Today I’m sharing a recipe for one of my proudest recipe inventions to date. It’s a FODMAP friendly Christmas pudding that is both gluten free and fruit free. Yes, fruit free. No longer do you have to politely choke back sultanas in public, only to suffer the consequences in private. This recipe uses a homemade fruit mince made with (drum roll pls) PUMPKIN.
Thanks to our hero of the day (pumpkin) this FODMAP friendly Christmas pudding is a lot of things. It is gluten free, grain free, fruit free and adaptable to be completely dairy free. It’s also (according to a very select number of my ‘normal’ friends, ‘better than regular pudding.’ Their words. We won’t go into whether or not they were just being polite to the dietary weirdo.
FODMAP FRIENDLY CHRISTMAS PUDDING NOTES
- Cubing the pumpkin finely is the best way to ensure your guests don’t realise they’re eating a vegetable. It’s laborious work, but goes by quickly if you pop on the tv and slowly chip away at it.
- You can double this pudding if you’re feeding a large crowd. It will seem like a lot of ingredients, but I promise it works.
- Because pudding has had the life steamed out of it, it keeps for a long ass time. Make sure the leftovers are in the fridge in an airtight container.
- To mix things up, you can use a little finely chopped celeriac in place of the pumpkin. I prefer the pumpkin version, but it is an option.
- The slower you cook the fruitless mince, the chewier and more reminiscent of dried fruit it will be. I recommend going low and slow if you have the time for it.
- I don’t have a refined sugar free option at this point. It’s Christmas, treat yo’self (unless you don’t want to, which is also fine.)
- You can use whatever booze you like in this recipe. I like Campari, but something like brandy or rum would also be nice. You could also substitute the alcohol for extra lemon and orange juice. I’d suggest extra lemon in the fruit mince, but extra orange in the pudding mix.
- Be sure to use Kent or Japanese pumpkin to keep the FODMAP content down. Butternut is a higher FODMAP variety.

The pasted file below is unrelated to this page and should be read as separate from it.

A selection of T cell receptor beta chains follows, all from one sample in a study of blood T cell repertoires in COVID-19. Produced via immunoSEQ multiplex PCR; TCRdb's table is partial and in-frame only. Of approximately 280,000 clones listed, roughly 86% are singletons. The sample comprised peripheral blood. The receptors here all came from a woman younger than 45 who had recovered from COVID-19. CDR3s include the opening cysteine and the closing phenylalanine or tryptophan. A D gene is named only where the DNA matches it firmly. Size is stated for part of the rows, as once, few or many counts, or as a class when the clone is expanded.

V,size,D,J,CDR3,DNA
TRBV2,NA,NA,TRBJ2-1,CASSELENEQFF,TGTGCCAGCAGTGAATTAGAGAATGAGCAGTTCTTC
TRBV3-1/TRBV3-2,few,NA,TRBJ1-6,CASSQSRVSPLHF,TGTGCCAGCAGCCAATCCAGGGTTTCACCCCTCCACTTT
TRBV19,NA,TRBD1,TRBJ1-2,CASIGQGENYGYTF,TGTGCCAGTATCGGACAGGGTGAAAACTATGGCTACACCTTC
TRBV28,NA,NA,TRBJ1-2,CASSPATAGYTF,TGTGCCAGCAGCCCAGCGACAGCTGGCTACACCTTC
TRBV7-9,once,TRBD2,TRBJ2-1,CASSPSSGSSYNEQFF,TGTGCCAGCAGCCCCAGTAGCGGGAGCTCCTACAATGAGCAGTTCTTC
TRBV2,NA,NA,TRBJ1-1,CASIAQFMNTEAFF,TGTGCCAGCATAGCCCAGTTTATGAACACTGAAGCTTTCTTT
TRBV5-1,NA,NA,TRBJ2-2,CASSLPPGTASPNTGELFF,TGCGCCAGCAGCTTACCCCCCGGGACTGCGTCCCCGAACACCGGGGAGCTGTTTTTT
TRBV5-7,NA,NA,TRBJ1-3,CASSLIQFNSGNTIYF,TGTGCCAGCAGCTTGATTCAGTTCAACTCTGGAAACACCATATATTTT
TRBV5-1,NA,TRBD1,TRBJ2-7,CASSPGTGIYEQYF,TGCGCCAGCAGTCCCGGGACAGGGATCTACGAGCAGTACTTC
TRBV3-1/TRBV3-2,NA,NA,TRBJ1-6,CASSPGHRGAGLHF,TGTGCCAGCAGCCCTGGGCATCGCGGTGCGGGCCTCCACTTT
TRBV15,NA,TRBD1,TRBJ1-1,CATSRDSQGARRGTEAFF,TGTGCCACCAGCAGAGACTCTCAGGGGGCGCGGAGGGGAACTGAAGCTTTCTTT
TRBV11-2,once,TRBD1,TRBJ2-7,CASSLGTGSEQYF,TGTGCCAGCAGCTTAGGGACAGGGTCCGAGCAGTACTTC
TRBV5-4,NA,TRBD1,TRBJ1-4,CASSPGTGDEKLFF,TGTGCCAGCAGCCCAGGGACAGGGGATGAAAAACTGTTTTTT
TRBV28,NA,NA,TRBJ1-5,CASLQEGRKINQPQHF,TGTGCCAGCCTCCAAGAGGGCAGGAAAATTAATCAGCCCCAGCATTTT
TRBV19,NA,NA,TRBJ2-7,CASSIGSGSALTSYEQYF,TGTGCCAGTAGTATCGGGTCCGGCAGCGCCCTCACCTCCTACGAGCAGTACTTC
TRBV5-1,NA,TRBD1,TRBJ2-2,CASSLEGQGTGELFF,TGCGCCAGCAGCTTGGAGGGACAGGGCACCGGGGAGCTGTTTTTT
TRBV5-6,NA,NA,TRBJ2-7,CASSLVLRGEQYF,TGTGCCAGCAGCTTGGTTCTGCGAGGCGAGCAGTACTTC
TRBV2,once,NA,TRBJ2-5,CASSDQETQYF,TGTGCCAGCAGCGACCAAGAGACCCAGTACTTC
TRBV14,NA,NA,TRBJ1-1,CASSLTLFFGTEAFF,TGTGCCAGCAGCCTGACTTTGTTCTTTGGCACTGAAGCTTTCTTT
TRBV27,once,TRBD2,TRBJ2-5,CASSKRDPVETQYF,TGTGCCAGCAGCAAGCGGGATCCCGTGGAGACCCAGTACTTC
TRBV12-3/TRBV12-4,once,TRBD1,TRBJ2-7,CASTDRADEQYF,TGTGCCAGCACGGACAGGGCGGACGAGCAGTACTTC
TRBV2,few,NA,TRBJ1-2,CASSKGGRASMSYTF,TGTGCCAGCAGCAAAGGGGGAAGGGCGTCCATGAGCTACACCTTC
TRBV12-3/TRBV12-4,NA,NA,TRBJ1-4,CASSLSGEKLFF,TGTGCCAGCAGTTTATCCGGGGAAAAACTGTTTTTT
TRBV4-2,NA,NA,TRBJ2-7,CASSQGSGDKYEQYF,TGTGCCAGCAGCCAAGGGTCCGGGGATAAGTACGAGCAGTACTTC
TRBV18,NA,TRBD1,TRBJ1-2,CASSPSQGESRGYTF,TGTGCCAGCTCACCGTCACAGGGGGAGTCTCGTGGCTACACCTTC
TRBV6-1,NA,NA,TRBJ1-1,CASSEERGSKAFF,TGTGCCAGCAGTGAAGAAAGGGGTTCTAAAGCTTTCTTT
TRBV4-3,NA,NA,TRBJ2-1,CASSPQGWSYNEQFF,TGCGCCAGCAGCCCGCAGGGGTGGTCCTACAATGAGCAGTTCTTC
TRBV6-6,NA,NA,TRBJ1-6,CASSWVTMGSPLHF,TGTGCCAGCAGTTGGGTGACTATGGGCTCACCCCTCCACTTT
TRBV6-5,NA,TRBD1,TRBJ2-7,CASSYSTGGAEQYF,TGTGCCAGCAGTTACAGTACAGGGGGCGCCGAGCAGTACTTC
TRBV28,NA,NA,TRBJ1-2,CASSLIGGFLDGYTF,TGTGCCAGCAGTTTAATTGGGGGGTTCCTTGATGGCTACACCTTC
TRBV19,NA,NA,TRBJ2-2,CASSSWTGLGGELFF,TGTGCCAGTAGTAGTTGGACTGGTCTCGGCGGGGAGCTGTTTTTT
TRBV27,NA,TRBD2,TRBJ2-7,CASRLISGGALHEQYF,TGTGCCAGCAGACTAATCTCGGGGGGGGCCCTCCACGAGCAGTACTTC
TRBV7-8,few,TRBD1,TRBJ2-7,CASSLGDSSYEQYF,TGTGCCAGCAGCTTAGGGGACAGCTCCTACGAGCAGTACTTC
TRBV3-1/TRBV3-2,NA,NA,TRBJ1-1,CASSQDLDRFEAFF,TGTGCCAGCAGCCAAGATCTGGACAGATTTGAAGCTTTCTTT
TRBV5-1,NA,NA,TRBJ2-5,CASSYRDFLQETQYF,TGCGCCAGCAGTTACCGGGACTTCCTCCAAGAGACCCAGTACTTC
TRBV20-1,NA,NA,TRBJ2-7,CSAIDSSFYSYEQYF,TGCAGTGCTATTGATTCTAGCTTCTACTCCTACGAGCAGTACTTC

- The recipe uses almond meal, but divided between the individual servings it should be of no FODMAP related concern. I will work on a nut free version at some point for those who have the trifecta of dietary requirements.
- If you’d like the FODMAP friendly Christmas pudding to be completely dairy free, substitute a butter substitute for the butter. Nuttelex is an easy option as it is available in the supermarket here in Australia.
- If you’d like a little colour, you could also add some fresh or frozen cranberries to the pudding. Fresh are ok for fructose intolerants, whereas dried are not. I found some frozen ones at an Italian deli in Brunswick, if you happen to be my nextdoor neighbour or thereabouts.
FODMAP FRIENDLY CHRISTMAS PUDDING
To make the fruit mince:
- 500 g Kent or Japanese pumpkin chopped into small cubes
- 1 1/3 cups white sugar
- 5 tablespoons fresh lemon juice
- 5 tablespoons fresh orange juice
- 2 tablespoons Campari
- 2 teaspoons cinnamon powder
- 2 teaspoons nutmeg powder
- 1 teaspoon ground clove
- 1 teaspoon vanilla bean paste
To make the pudding:
- 1 quantity of fruitless fruit mince, above
- 3 tablespoons dark brown sugar
- 2 tablespoons Campari or other liquor
- 1 teaspoon nutmeg
- 1 teaspoon cinnamon
- 1/2 teaspoon ground clove
- 3 extra large eggs
- 1 cup (100g) almond meal
- 3/4 cup (75g) tapioca flour
- 75 g butter melted and cooled
- Pinch of fine salt
To make the fruit mince:
- The night before, combine all the ingredients for the fruit mince and allow to sit in a non-reactive bowl overnight. This will begin the process of flavouring and candying the pumpkin.
- The next day (or at least 3-4 hours later) pour the mixture into a large saucepan or skillet. Place over a low-medium heat, and allow to cook for around 30 minutes, stirring intermittently. The slower you cook the mixture, the softer the pumpkin will be, so if you have the time you can cook it low and low for up to an hour.
- The mixture should bubble throughout the cooking process. Eventually, a thickened syrup will form while the pumpkin pieces remain intact but soft. Once that syrup is sufficiently thick, remove the mince from the heat and allow to cool completely. If you have used the rosemary sprig, gently remove it and discard.
The make the pudding:
- Just fill the bottom of a large soup pot with water. Place something waterproof and crack proof in the base so that the pudding is elevated just above the water. I used an inverted steel pie tin.
- Grease your pudding bowl liberally. You can line the circular base of the pudding bowl as an insurance policy, if you like.
- Mix together all the ingredients for the pudding and stir thoroughly to combine. Pour the mixture into the pudding tin. You can place a piece of baking paper on the bottom of the pudding too – this will stop any rogue water getting in but also result in a smooth base.
- Layer two pieces of foil over the pudding and secure tightly with string. Place the pudding on the little island you've created and pop the lid on.
- Turn the heat to a low-medium, and set the timer for 2 hours.
- Once the two hours are up, open the pudding carefully (so you can continue to cook if necessary but also so you don't get a steam burn.) If there is a bit of squishiness when you press the centre of pudding, cook in additional 15 minute increments until the centre feels completely firm.
- Allow to cool a little before gently running a knife around the edge (if necessary) and inverting onto a plate. Serve with lactose free custard or ice cream and some berries.